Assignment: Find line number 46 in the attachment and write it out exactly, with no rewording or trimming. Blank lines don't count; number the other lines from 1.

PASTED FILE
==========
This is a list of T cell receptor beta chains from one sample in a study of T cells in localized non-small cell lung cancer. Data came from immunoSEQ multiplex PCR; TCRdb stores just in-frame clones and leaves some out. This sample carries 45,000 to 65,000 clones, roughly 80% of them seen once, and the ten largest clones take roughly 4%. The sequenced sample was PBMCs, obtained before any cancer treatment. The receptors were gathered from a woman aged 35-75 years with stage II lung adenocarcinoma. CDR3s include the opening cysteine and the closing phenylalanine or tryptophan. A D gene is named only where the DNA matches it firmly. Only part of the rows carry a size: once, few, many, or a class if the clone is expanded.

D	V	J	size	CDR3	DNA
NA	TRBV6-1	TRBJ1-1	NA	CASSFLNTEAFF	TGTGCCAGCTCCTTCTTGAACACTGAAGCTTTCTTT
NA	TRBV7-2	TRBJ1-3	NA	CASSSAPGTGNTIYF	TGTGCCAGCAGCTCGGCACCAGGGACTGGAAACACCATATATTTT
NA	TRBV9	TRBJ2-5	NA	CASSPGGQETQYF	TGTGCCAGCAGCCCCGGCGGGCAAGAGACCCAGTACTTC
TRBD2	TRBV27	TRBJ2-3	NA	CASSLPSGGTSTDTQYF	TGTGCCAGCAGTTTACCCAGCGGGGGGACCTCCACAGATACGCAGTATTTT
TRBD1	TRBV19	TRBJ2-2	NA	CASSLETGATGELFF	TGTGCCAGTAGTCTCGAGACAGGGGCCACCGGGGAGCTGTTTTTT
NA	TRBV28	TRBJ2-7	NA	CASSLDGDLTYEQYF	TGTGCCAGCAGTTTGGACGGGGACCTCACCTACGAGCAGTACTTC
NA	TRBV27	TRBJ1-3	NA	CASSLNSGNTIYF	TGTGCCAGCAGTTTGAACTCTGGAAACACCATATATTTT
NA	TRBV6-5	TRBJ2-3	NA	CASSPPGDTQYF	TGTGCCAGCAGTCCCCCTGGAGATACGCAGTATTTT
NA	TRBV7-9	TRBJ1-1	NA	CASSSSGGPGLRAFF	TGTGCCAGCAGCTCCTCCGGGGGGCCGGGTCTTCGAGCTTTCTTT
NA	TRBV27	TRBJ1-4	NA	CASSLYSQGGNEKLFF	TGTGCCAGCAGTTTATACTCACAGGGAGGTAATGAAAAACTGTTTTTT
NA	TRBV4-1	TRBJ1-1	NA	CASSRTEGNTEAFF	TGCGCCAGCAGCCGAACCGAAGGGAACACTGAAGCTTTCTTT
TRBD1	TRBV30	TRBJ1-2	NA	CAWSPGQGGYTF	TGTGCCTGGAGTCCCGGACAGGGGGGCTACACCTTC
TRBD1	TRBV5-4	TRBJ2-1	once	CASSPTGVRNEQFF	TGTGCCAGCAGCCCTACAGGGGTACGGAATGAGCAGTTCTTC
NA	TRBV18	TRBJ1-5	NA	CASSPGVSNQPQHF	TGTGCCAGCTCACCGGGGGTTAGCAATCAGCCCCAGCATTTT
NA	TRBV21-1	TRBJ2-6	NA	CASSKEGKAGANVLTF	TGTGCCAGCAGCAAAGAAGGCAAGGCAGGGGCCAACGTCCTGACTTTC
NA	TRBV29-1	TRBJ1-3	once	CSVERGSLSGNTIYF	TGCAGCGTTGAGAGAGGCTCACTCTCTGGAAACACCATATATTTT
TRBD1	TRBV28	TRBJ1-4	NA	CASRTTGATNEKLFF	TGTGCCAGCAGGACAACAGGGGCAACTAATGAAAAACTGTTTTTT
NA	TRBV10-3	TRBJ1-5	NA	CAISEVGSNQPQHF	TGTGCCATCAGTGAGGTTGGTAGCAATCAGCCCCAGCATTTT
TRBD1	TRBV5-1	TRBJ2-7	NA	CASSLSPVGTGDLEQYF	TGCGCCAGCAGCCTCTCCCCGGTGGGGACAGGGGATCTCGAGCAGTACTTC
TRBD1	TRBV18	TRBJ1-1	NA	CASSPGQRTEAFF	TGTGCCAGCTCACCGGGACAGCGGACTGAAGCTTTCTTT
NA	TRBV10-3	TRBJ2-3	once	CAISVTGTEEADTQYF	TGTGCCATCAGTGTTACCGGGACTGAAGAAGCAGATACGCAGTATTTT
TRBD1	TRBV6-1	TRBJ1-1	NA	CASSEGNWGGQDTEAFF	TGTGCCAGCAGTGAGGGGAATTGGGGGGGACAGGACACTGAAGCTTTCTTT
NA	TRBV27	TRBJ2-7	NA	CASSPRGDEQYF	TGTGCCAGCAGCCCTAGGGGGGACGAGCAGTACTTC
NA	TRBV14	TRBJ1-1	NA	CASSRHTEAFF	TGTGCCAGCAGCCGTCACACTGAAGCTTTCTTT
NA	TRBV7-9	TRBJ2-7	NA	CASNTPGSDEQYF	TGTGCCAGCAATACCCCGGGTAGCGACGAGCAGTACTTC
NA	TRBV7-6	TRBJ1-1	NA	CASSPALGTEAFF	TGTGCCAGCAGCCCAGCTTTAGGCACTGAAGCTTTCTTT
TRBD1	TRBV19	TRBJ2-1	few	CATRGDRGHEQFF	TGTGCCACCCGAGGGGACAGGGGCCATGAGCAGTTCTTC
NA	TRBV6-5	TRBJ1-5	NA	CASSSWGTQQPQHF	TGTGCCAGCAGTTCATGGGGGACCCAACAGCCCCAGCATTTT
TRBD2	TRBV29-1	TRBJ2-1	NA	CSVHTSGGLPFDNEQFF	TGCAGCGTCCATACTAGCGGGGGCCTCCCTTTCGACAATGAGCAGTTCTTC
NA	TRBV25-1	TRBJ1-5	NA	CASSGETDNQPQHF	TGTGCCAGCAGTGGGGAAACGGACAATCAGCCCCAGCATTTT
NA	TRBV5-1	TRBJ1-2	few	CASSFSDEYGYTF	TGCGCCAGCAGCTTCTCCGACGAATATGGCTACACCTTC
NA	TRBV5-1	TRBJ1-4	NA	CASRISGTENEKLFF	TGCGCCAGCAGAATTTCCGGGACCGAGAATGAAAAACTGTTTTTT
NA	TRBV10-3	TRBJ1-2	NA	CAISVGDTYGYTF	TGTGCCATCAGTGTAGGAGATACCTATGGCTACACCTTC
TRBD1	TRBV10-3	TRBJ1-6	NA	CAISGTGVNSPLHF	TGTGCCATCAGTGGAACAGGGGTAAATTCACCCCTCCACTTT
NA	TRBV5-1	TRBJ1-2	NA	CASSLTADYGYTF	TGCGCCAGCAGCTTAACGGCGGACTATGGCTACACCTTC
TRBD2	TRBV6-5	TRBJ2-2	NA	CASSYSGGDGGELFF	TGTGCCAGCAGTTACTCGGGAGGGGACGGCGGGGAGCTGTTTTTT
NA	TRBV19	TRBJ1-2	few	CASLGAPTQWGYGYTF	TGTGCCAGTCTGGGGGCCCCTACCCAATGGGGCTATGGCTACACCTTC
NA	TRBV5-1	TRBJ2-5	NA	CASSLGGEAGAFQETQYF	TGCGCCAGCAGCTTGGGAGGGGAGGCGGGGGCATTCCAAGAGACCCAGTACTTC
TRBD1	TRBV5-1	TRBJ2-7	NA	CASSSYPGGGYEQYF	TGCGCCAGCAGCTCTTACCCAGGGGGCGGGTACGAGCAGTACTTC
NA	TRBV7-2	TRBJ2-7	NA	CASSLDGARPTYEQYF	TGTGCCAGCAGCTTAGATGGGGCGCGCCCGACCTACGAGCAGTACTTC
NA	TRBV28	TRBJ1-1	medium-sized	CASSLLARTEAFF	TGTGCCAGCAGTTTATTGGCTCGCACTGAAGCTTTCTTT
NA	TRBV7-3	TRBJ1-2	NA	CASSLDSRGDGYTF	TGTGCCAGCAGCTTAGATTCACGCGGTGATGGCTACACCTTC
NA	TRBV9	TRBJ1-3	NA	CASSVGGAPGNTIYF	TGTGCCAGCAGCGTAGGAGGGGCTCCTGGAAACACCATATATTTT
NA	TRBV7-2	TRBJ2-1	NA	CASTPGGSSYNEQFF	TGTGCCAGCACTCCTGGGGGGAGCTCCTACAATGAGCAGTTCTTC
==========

NA	TRBV7-2	TRBJ2-1	NA	CASTPGGSSYNEQFF	TGTGCCAGCACTCCTGGGGGGAGCTCCTACAATGAGCAGTTCTTC